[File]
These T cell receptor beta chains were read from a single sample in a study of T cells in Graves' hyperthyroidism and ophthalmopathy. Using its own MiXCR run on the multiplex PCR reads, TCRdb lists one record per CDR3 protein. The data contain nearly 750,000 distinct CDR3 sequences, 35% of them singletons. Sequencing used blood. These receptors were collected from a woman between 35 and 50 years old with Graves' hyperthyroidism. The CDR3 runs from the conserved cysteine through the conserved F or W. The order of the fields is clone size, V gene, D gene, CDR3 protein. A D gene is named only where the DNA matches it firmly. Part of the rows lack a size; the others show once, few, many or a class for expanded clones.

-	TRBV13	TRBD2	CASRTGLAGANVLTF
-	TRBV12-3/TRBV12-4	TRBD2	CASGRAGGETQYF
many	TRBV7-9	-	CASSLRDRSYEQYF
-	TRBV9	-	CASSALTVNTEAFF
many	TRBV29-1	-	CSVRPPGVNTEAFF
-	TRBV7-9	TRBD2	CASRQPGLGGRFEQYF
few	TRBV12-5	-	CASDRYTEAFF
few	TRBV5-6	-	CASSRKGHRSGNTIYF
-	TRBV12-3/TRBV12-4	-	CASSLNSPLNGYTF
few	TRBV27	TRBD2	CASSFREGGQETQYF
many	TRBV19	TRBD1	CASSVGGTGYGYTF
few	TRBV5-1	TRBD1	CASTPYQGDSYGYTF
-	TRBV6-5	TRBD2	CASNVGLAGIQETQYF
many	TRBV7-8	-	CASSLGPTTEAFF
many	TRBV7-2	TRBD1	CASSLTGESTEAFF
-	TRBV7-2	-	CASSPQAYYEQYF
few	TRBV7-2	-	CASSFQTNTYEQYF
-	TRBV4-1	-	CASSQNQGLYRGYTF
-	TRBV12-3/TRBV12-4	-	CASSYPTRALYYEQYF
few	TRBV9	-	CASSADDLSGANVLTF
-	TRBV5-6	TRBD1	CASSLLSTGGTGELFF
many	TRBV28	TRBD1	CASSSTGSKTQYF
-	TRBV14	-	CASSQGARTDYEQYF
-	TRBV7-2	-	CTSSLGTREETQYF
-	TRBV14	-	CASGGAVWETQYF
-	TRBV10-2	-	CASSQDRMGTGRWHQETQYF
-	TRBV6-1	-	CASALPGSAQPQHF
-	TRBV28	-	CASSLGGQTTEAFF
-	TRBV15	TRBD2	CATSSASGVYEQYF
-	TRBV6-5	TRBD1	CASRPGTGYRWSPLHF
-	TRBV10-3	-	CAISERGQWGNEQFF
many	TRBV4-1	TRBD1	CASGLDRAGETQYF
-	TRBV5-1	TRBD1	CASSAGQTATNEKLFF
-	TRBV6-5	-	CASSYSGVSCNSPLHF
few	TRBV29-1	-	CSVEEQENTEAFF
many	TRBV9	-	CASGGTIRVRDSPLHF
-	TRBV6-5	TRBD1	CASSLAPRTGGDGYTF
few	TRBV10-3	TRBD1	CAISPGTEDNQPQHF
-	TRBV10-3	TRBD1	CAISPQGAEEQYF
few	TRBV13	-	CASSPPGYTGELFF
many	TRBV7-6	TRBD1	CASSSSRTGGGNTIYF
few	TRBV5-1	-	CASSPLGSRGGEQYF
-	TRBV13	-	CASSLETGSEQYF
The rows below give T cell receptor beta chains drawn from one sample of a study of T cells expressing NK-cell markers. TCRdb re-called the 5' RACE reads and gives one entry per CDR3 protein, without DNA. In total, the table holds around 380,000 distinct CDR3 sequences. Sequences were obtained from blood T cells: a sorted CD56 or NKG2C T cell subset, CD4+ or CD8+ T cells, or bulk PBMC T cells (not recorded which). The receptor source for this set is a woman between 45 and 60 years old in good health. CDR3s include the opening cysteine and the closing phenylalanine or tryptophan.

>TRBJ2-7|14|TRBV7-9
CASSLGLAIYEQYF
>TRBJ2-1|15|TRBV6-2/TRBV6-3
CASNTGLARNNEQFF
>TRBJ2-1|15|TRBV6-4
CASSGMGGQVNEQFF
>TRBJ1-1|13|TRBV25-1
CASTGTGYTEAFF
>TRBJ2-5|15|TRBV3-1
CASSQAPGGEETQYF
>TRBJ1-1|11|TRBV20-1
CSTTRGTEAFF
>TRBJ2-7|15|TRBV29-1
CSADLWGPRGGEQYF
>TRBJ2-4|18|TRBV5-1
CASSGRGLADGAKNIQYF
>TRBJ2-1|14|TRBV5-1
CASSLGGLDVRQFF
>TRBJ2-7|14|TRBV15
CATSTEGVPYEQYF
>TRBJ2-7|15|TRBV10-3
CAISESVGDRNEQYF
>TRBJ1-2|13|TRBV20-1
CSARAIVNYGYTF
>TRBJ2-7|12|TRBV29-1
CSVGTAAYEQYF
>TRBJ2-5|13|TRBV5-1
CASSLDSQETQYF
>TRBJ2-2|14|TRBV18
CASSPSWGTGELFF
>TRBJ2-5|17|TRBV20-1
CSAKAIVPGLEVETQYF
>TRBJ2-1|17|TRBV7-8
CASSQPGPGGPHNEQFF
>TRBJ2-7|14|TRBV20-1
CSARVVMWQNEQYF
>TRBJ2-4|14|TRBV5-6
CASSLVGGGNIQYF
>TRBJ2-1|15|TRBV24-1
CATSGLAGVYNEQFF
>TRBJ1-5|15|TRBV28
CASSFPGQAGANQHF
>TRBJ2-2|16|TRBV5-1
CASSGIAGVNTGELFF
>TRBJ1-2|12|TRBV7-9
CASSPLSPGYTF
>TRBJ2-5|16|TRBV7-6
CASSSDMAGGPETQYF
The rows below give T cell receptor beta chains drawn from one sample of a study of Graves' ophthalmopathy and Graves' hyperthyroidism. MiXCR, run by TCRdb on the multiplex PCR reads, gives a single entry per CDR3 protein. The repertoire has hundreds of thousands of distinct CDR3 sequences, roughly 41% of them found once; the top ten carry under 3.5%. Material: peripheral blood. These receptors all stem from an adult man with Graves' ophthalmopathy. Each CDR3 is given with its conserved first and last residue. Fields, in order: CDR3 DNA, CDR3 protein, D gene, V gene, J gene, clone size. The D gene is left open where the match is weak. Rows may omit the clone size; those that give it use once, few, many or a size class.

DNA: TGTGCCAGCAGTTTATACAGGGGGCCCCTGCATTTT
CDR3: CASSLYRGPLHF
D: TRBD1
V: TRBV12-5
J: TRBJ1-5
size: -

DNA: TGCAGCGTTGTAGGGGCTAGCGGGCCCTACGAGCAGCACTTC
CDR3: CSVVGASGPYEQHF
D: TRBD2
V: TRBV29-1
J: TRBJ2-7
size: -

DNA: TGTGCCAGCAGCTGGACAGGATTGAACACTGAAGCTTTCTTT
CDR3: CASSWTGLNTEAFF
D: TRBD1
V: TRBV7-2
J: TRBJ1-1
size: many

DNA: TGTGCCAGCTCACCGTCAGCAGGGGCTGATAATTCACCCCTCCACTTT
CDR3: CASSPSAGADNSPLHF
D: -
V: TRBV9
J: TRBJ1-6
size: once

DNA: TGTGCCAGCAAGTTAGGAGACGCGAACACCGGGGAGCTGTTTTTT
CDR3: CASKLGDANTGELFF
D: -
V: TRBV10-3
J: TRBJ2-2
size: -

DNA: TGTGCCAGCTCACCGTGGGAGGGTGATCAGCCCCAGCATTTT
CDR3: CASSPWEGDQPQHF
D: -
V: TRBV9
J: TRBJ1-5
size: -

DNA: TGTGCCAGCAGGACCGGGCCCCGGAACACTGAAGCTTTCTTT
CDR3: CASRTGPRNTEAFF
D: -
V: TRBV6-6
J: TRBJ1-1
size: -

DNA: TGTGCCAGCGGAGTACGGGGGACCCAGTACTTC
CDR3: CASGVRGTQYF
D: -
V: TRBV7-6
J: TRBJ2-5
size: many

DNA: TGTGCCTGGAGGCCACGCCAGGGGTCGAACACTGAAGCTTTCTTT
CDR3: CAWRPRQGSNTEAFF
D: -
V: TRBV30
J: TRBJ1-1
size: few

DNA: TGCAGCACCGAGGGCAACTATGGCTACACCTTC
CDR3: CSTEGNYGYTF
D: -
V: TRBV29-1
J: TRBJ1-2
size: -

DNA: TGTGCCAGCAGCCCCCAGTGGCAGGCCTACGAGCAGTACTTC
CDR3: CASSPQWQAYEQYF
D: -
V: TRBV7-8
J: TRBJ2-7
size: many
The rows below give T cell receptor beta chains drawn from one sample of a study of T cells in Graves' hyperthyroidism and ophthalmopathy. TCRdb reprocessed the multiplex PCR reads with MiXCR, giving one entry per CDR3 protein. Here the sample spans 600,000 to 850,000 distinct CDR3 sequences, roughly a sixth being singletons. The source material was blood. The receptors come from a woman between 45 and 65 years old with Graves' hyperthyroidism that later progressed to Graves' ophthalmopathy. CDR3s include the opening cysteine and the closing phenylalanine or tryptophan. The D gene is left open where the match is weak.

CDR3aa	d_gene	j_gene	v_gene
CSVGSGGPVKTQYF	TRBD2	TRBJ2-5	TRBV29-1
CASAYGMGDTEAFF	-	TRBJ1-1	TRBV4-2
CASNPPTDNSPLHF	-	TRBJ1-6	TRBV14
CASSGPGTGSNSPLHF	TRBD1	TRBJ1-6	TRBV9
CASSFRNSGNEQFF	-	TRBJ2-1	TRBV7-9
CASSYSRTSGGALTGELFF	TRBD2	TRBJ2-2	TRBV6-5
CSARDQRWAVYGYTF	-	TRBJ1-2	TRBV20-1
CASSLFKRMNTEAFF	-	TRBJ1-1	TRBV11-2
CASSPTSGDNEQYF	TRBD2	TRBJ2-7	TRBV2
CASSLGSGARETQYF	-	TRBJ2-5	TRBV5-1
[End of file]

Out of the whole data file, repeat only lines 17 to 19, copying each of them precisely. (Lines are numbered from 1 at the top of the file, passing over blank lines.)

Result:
-	TRBV7-2	-	CASSPQAYYEQYF
few	TRBV7-2	-	CASSFQTNTYEQYF
-	TRBV4-1	-	CASSQNQGLYRGYTF